In The Clackity, 12-year-old Evie Von Rathe journeys into a terrifying supernatural world populated by ghosts and witches. There, she faces off against a serial killer’s spirit in order to rescue her Aunt Desdemona, who was kidnapped by the mysterious entity known as the Clackity. PW spoke with debut author Lora Senf about the origins of this tale and her favorite authors.

What was the genesis for The Clackity?

The seed for The Clackity was planted in October 2019. I got a text message from my sister, and all it said was “haunts for Halloween.” She [added], “I’ve got this idea. I’m never going to do anything with it. It’s yours.” I loved the idea of an otherworldly advice columnist who had a column in a local paper, and maybe her advice was kind of absurd. That character became Aunt Desdemona. A few months later, I was with my family in my husband’s hometown of Butte, Montana. He took me to an abandoned abattoir, and I fell in love with the building. It was old and kind of beautiful in a really upsetting sort of way. It felt incredibly haunted, whether you believe in that kind of thing of not. I thought, “This building is something.”

I had the pieces, and I needed a main character. I started thinking about the books I’d have loved to have read as a kid, the main characters I’d have fallen in love with. I grew up in the ’80s as a kid with anxiety, but there wasn’t really a name for it. It was just, you were a weird kid. I wanted to take a main character with anxiety and throw her into a horror story and see how she dealt with it. It was one of the first things I knew about Evie. How does anxiety affect her as the protagonist of a horror story? I wanted to show to myself and kids out there that you can be brave and strong despite being afraid, and you can be a hero.

What drew you to dark fantasy and horror stories?

I fell in love with horror when I was very young—maybe too young, some would say. I was afraid of everything as a kid, but I wasn’t afraid of scary books, and movies, and television, because that felt like a safe space in which to be frightened. It was a place you could practice being brave without consequences. I never outgrew horror. It’s still my go-to genre, and my beach read.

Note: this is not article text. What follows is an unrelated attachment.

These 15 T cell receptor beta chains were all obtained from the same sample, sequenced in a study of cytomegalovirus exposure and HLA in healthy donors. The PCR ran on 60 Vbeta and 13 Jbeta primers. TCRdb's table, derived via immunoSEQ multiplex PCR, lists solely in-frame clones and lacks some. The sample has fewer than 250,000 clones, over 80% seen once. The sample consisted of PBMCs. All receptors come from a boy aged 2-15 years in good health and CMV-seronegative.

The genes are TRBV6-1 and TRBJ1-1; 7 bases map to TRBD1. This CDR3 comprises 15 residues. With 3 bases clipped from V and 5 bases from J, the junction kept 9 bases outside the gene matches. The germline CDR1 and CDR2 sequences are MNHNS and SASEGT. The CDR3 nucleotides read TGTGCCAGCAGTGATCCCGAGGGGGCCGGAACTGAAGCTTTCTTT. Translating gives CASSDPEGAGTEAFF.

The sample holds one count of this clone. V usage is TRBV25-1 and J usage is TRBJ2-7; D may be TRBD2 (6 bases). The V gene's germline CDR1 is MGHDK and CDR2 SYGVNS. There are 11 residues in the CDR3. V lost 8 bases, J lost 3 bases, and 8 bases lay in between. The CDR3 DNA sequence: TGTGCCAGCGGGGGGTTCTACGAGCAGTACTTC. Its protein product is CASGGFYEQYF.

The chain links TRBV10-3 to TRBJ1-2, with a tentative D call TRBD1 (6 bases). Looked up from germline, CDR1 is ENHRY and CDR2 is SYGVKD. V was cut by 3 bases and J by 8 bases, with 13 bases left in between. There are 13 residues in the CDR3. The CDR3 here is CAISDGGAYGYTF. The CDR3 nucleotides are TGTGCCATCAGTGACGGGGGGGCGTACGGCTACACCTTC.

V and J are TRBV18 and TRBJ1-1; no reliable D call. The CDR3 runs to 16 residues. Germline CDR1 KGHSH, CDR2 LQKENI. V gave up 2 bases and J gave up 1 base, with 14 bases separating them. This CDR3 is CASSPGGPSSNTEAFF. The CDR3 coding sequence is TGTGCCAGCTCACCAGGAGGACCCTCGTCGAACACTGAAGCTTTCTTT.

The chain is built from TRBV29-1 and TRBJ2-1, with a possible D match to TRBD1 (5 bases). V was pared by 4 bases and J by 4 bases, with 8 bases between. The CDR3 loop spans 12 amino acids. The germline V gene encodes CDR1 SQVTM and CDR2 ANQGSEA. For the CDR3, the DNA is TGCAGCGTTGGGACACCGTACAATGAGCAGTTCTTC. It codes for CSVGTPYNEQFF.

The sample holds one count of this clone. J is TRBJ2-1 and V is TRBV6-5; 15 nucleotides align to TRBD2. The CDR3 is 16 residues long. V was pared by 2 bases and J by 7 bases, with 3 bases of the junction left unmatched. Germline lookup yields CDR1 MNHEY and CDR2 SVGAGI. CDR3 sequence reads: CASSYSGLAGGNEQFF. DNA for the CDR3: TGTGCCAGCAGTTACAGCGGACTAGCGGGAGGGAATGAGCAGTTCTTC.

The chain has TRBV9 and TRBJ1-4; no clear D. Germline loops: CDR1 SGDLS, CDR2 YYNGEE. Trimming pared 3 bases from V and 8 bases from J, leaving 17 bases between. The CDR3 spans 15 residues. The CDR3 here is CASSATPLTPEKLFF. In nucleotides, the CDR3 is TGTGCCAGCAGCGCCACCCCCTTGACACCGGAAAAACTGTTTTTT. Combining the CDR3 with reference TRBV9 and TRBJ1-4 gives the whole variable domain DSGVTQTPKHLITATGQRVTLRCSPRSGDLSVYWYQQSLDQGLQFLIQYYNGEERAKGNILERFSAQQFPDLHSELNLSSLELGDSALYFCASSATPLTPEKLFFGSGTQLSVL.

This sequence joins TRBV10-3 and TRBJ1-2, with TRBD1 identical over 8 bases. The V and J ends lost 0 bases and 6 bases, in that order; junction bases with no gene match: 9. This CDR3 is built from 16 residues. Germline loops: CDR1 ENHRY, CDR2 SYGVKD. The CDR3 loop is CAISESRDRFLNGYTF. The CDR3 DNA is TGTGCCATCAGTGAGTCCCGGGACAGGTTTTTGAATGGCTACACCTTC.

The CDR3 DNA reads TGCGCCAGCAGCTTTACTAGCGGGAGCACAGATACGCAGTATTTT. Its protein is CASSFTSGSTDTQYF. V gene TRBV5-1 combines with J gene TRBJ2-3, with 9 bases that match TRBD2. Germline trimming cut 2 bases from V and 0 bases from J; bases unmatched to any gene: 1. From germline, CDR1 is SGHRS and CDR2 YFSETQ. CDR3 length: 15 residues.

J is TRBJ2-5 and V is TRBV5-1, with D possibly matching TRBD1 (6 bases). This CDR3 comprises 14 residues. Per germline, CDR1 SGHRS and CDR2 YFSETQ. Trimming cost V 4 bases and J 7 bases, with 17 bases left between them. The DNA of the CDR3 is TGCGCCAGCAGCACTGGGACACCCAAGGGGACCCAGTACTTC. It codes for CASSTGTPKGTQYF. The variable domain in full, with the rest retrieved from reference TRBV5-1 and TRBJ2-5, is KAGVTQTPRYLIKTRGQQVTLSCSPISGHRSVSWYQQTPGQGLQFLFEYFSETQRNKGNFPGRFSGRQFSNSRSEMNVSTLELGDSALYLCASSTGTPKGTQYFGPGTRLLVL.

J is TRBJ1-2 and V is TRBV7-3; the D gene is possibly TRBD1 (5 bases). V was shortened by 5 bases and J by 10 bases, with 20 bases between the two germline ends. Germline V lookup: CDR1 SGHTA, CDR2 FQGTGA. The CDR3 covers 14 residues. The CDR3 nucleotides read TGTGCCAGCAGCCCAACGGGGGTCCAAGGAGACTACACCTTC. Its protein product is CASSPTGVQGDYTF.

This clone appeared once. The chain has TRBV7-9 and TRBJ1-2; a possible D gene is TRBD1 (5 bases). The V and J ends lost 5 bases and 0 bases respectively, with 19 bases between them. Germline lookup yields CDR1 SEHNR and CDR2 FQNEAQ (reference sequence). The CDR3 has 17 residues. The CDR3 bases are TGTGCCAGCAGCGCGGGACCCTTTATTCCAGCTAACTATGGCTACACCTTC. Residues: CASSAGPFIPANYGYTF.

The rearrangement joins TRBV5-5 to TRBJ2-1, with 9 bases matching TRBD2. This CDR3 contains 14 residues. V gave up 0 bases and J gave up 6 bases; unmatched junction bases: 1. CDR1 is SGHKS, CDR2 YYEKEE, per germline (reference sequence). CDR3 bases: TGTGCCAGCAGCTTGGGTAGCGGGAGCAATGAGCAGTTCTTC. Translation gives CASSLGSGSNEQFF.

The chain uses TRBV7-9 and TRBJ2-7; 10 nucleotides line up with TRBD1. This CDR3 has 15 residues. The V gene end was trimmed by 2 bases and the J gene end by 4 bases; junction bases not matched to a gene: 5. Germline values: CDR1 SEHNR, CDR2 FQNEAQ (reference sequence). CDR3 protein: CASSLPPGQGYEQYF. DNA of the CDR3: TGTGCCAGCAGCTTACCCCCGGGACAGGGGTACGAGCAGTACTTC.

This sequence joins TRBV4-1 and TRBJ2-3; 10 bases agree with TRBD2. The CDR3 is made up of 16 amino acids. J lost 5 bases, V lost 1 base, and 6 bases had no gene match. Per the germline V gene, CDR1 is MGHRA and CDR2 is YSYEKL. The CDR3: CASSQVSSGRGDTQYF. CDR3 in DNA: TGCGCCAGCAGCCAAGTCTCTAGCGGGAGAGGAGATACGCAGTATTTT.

What would you say your influences as an author are?

First and foremost, the books by John Bellairs. He wrote children’s Gothic horror before anyone else was really doing that kind of thing. The book most people are familiar with is The House with a Clock in Its Walls, which was turned into a movie a few years ago. But he had a whole series of books featuring these very real, imperfect young characters. He was my first influence as a reader and a writer, especially for The Clackity. From there, I got into Stephen King.

I also have to acknowledge that Neil Gaiman’s Coraline was really important for this book. It’s hard to believe Coraline turns 20 this year. That book showed me that you can truly write a frightening book for children. You don’t have to sugarcoat and soften things for them. I think kids actually handle that better than adults. They still have a capacity for believing magic is real, and they can process those scary things in a way adults sometimes don’t. And not to say that the world of The Clackity feels like Pan’s Labyrinth, but I was moved by that world and how singular, how beautiful and frightening it was. I often think of that film when I’m writing, not to replicate it, but to take its mood of beauty and fear and turn it into something unique.

You also bring fairy tale and folkloric elements into your story. What led you to incorporate these themes?

I wasn’t aiming for a fairy tale retelling, but I was probably remiss in not mentioning fairy tales as an influence. When I was young, I also read the original Hans Christian Andersen and Grimm stories. Again, these were tales that were truly frightening. But we find them comforting in a strange way. I really wanted to include some of that, give at least a nod to it in the book. So you see Evie refer to reading the Grimm books, and later she has a lengthy discussion with a character about different fairy tales. I definitely wanted to acknowledge them.

What do you hope readers will take away from your book?

I have two different answers for this. Some readers don’t need a message or a moral. They’re not looking to learn anything. I hope they can take The Clackity at face value, where a monster is just a monster, a witch is just a witch, a story is just a story, and I hope they enjoy it on that level. But I also hope that kids like I was, kids who don’t necessarily see themselves as heroes, perhaps because they deal with something like anxiety or depression, will relate to Evie, and see that yes, absolutely, they can be heroes. It just might not look like heroes they’ve seen before.

What’s next for you?

Evie’s story doesn’t end here. There will be two more books after this. I’m currently working on the second, tentatively called The Nighthouse Keeper, which should be out next fall. The third book, which is still in the brewing stage, should be out in fall 2024. I’m excited to work on the setting. I sort of envision Blight Harbor as my Castle Rock, a town I can return to even outside of Evie’s story. It has so much potential for more stories, because it’s a place where anything is possible.

The Clackity by Lora Senf. S&S/Atheneum, $17.99 June ISBN 978-1-66590-267-0